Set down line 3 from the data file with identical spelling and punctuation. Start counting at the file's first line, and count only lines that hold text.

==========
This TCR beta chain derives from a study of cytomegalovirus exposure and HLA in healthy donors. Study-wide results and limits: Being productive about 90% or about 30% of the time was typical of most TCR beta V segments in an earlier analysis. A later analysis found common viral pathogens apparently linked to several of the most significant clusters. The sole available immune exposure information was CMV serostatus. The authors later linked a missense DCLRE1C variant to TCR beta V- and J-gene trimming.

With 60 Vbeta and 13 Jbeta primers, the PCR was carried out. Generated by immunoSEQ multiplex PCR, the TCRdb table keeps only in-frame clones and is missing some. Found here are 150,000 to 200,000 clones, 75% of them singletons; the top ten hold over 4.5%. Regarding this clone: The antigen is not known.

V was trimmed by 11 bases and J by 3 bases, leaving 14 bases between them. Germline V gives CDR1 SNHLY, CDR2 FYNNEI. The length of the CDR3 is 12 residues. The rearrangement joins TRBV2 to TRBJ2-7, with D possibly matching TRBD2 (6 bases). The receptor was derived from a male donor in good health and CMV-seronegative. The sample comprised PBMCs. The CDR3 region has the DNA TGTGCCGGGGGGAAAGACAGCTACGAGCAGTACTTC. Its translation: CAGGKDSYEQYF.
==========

V was trimmed by 11 bases and J by 3 bases, leaving 14 bases between them. Germline V gives CDR1 SNHLY, CDR2 FYNNEI. The length of the CDR3 is 12 residues. The rearrangement joins TRBV2 to TRBJ2-7, with D possibly matching TRBD2 (6 bases). The receptor was derived from a male donor in good health and CMV-seronegative. The sample comprised PBMCs. The CDR3 region has the DNA TGTGCCGGGGGGAAAGACAGCTACGAGCAGTACTTC. Its translation: CAGGKDSYEQYF.